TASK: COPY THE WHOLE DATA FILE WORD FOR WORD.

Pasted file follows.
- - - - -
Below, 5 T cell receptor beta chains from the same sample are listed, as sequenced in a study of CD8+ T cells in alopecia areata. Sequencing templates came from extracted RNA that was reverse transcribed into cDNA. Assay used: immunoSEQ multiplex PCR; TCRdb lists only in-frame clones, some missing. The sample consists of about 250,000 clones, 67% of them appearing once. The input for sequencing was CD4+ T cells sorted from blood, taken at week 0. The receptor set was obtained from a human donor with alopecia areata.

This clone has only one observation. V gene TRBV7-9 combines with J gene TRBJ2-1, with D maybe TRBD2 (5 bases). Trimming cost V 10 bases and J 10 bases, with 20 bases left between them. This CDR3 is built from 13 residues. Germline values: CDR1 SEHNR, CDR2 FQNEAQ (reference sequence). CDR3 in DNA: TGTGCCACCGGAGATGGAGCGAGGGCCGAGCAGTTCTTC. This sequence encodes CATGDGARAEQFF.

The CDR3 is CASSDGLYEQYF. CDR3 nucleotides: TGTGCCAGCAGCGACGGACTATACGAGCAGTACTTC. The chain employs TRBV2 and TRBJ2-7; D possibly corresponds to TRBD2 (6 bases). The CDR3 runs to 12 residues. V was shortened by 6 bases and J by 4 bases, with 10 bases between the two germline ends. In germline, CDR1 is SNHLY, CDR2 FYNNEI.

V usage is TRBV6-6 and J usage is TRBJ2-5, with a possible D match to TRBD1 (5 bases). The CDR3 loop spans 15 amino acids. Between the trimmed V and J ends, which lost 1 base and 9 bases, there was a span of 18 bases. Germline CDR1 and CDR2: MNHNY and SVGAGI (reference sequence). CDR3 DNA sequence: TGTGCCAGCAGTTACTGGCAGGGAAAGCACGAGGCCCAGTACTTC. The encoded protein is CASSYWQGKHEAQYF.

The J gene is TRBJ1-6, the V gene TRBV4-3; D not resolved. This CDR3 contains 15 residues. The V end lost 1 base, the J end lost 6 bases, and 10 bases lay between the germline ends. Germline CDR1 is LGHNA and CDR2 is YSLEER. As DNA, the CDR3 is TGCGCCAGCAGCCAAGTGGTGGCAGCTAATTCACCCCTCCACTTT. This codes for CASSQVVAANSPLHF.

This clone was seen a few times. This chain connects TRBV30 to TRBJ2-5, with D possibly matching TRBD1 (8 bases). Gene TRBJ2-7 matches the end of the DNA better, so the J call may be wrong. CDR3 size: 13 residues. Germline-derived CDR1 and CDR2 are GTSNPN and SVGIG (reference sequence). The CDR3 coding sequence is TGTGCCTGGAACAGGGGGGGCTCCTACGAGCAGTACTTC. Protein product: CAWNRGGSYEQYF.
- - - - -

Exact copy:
Below, 5 T cell receptor beta chains from the same sample are listed, as sequenced in a study of CD8+ T cells in alopecia areata. Sequencing templates came from extracted RNA that was reverse transcribed into cDNA. Assay used: immunoSEQ multiplex PCR; TCRdb lists only in-frame clones, some missing. The sample consists of about 250,000 clones, 67% of them appearing once. The input for sequencing was CD4+ T cells sorted from blood, taken at week 0. The receptor set was obtained from a human donor with alopecia areata.

This clone has only one observation. V gene TRBV7-9 combines with J gene TRBJ2-1, with D maybe TRBD2 (5 bases). Trimming cost V 10 bases and J 10 bases, with 20 bases left between them. This CDR3 is built from 13 residues. Germline values: CDR1 SEHNR, CDR2 FQNEAQ (reference sequence). CDR3 in DNA: TGTGCCACCGGAGATGGAGCGAGGGCCGAGCAGTTCTTC. This sequence encodes CATGDGARAEQFF.

The CDR3 is CASSDGLYEQYF. CDR3 nucleotides: TGTGCCAGCAGCGACGGACTATACGAGCAGTACTTC. The chain employs TRBV2 and TRBJ2-7; D possibly corresponds to TRBD2 (6 bases). The CDR3 runs to 12 residues. V was shortened by 6 bases and J by 4 bases, with 10 bases between the two germline ends. In germline, CDR1 is SNHLY, CDR2 FYNNEI.

V usage is TRBV6-6 and J usage is TRBJ2-5, with a possible D match to TRBD1 (5 bases). The CDR3 loop spans 15 amino acids. Between the trimmed V and J ends, which lost 1 base and 9 bases, there was a span of 18 bases. Germline CDR1 and CDR2: MNHNY and SVGAGI (reference sequence). CDR3 DNA sequence: TGTGCCAGCAGTTACTGGCAGGGAAAGCACGAGGCCCAGTACTTC. The encoded protein is CASSYWQGKHEAQYF.

The J gene is TRBJ1-6, the V gene TRBV4-3; D not resolved. This CDR3 contains 15 residues. The V end lost 1 base, the J end lost 6 bases, and 10 bases lay between the germline ends. Germline CDR1 is LGHNA and CDR2 is YSLEER. As DNA, the CDR3 is TGCGCCAGCAGCCAAGTGGTGGCAGCTAATTCACCCCTCCACTTT. This codes for CASSQVVAANSPLHF.

This clone was seen a few times. This chain connects TRBV30 to TRBJ2-5, with D possibly matching TRBD1 (8 bases). Gene TRBJ2-7 matches the end of the DNA better, so the J call may be wrong. CDR3 size: 13 residues. Germline-derived CDR1 and CDR2 are GTSNPN and SVGIG (reference sequence). The CDR3 coding sequence is TGTGCCTGGAACAGGGGGGGCTCCTACGAGCAGTACTTC. Protein product: CAWNRGGSYEQYF.